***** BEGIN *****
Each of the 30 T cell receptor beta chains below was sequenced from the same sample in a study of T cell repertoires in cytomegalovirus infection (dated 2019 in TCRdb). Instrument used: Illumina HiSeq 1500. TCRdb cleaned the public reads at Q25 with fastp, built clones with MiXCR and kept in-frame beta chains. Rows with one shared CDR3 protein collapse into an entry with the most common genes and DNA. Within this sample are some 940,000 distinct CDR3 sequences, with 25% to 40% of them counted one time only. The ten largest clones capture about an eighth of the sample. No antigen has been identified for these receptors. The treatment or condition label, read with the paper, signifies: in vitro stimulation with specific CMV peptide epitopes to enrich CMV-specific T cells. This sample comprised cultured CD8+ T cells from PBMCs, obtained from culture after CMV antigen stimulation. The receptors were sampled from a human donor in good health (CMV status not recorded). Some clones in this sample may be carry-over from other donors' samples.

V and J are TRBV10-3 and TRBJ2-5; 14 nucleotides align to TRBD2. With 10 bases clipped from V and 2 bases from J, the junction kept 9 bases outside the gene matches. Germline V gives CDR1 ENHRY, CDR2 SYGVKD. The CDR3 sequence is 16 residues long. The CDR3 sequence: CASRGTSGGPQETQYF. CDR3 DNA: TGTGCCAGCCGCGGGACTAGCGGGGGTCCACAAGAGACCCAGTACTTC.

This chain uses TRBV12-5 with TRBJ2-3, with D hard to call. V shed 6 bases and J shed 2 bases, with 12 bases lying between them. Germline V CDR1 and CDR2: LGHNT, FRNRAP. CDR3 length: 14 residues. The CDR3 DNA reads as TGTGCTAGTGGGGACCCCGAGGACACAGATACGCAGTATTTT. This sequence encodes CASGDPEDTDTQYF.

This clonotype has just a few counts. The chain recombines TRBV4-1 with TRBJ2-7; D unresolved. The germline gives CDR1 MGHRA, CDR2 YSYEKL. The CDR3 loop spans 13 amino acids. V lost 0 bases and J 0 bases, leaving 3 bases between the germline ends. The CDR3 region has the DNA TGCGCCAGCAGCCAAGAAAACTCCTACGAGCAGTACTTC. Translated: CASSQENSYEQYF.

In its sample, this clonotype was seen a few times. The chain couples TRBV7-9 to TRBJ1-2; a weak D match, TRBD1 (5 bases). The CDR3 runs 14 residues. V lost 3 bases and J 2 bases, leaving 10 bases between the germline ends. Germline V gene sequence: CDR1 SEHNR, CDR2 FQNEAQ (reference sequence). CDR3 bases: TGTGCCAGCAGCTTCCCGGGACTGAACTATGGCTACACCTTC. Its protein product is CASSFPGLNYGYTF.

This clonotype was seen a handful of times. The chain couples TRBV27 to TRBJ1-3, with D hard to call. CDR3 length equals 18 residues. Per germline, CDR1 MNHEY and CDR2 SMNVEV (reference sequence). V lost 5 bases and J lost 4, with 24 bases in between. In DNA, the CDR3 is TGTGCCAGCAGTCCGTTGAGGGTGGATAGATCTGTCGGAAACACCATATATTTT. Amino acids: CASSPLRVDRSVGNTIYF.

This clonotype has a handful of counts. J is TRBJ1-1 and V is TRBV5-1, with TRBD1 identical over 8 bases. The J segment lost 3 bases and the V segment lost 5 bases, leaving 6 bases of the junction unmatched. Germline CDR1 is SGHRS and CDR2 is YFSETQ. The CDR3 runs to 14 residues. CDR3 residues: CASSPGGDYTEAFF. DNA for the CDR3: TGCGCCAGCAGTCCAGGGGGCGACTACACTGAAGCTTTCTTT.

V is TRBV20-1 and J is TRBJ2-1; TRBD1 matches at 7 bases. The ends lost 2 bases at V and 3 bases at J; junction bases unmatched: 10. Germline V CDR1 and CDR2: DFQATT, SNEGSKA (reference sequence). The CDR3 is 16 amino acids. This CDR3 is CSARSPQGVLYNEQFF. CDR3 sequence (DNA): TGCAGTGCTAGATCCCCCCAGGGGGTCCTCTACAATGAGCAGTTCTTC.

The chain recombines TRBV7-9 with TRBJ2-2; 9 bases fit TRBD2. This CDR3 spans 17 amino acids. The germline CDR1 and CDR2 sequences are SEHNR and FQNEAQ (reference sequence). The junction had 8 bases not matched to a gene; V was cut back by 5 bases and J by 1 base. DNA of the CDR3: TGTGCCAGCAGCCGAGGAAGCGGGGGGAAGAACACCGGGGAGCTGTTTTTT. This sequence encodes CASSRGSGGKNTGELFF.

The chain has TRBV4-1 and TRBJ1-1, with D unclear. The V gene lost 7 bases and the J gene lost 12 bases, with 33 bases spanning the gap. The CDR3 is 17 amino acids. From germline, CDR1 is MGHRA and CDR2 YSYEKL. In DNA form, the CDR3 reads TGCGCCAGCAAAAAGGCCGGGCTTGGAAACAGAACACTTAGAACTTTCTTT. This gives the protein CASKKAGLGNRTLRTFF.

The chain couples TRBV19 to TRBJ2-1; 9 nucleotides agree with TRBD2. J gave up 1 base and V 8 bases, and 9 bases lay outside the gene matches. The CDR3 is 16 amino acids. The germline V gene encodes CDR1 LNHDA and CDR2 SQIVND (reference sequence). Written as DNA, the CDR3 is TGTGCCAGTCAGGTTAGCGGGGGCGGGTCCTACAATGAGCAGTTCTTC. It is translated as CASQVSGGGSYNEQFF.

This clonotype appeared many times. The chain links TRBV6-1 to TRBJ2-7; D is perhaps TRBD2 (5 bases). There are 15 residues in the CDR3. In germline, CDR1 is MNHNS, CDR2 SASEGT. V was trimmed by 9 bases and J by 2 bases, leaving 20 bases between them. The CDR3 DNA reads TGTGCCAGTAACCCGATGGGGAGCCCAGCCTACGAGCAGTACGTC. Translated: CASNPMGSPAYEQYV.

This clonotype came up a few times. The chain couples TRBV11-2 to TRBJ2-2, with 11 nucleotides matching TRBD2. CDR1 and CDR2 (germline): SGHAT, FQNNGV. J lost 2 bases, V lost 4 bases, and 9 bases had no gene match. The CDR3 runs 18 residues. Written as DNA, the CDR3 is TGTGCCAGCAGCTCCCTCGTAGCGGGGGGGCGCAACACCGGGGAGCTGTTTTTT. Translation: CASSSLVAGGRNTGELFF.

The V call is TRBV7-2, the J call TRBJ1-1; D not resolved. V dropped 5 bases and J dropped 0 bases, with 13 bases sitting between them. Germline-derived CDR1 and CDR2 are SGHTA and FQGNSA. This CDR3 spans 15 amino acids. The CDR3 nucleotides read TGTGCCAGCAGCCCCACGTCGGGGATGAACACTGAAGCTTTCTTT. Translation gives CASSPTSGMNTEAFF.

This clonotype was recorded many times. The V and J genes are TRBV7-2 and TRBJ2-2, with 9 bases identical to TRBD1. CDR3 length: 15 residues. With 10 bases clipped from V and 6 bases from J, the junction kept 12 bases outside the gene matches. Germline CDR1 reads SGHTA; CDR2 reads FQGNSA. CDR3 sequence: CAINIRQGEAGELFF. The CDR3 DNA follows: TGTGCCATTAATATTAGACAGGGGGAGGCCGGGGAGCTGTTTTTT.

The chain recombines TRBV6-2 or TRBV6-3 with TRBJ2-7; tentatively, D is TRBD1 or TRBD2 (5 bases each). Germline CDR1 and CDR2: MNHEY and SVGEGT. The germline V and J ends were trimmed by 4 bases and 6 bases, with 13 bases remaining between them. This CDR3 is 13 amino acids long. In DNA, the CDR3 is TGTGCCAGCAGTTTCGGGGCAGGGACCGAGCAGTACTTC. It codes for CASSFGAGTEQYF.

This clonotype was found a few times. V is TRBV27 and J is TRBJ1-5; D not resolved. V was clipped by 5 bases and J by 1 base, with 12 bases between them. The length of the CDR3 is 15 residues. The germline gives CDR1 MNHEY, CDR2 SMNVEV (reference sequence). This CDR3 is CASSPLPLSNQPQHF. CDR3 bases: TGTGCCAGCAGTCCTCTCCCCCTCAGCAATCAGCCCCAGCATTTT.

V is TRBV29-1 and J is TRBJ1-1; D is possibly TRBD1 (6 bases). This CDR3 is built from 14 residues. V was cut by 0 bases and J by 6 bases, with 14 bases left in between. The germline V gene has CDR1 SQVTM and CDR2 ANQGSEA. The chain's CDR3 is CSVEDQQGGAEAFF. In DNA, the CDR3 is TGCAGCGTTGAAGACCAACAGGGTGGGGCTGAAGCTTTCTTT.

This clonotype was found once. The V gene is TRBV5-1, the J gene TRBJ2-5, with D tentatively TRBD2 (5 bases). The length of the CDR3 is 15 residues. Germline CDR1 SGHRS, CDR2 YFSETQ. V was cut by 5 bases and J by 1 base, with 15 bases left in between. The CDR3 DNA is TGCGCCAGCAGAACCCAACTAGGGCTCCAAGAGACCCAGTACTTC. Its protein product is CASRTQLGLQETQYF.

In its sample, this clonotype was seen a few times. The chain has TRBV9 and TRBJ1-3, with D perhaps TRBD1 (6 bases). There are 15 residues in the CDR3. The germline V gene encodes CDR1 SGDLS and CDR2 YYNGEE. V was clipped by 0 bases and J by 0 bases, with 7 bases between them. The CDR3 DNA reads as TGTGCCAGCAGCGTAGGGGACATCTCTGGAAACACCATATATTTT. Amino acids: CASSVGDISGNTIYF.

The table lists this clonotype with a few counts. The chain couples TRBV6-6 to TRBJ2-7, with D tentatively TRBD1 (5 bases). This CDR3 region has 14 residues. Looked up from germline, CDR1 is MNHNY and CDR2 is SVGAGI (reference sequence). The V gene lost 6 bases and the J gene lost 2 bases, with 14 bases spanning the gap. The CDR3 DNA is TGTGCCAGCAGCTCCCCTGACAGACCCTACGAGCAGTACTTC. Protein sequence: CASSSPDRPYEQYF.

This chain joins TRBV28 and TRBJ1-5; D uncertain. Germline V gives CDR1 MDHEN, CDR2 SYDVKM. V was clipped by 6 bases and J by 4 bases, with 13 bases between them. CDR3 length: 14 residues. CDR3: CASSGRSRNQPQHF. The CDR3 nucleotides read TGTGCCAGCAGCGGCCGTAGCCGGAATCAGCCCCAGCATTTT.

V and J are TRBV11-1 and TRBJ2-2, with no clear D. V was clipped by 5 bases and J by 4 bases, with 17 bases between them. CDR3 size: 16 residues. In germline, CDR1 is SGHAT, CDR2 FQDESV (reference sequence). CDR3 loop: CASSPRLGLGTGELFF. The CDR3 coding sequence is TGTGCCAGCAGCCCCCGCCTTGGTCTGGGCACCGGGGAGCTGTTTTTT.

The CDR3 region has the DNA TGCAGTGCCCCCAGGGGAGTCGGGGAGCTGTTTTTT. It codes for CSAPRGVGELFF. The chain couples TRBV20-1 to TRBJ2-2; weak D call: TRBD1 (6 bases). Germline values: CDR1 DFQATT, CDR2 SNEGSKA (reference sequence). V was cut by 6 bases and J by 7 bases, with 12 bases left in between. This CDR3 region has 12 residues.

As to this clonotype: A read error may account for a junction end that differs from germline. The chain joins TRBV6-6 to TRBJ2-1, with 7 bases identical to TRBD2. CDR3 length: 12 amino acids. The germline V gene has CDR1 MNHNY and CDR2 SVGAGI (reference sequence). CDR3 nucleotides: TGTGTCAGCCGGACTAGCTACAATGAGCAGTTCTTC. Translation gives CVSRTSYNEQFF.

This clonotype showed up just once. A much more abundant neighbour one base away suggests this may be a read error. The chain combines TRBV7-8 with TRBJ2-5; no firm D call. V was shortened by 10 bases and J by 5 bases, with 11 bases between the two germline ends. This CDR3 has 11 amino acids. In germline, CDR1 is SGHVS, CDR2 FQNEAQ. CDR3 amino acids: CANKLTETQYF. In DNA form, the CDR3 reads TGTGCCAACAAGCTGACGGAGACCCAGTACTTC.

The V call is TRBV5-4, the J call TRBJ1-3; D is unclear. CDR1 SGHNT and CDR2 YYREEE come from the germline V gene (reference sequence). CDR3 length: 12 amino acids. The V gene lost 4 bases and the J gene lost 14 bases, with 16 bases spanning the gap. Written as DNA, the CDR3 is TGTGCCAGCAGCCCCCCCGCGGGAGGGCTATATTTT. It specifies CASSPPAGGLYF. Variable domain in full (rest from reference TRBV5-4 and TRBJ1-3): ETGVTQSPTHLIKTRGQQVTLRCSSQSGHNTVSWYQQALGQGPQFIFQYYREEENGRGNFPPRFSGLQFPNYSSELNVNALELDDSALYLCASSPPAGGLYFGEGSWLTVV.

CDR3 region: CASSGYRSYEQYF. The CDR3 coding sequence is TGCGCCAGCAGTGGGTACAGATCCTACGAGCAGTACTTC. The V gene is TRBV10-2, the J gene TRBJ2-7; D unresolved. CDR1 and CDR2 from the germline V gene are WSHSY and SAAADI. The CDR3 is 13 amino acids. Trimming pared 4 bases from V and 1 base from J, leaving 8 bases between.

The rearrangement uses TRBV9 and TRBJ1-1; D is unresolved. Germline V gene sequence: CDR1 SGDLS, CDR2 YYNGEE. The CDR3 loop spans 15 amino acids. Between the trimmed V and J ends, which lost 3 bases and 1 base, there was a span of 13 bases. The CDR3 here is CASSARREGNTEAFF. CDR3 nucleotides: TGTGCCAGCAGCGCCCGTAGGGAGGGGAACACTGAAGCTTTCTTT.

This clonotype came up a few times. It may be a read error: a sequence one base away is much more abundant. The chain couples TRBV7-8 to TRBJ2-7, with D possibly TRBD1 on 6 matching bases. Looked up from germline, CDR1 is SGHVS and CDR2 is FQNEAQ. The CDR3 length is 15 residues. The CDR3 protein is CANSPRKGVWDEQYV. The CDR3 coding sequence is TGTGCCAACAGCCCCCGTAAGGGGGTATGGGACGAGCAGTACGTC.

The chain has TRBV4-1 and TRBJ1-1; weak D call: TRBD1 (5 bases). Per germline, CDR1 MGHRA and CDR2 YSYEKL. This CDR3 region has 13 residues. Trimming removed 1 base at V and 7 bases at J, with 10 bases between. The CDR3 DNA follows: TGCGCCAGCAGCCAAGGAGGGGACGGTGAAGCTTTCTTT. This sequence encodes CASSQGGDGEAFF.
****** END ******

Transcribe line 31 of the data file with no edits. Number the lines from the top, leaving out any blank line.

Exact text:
The chain has TRBV4-1 and TRBJ1-1; weak D call: TRBD1 (5 bases). Per germline, CDR1 MGHRA and CDR2 YSYEKL. This CDR3 region has 13 residues. Trimming removed 1 base at V and 7 bases at J, with 10 bases between. The CDR3 DNA follows: TGCGCCAGCAGCCAAGGAGGGGACGGTGAAGCTTTCTTT. This sequence encodes CASSQGGDGEAFF.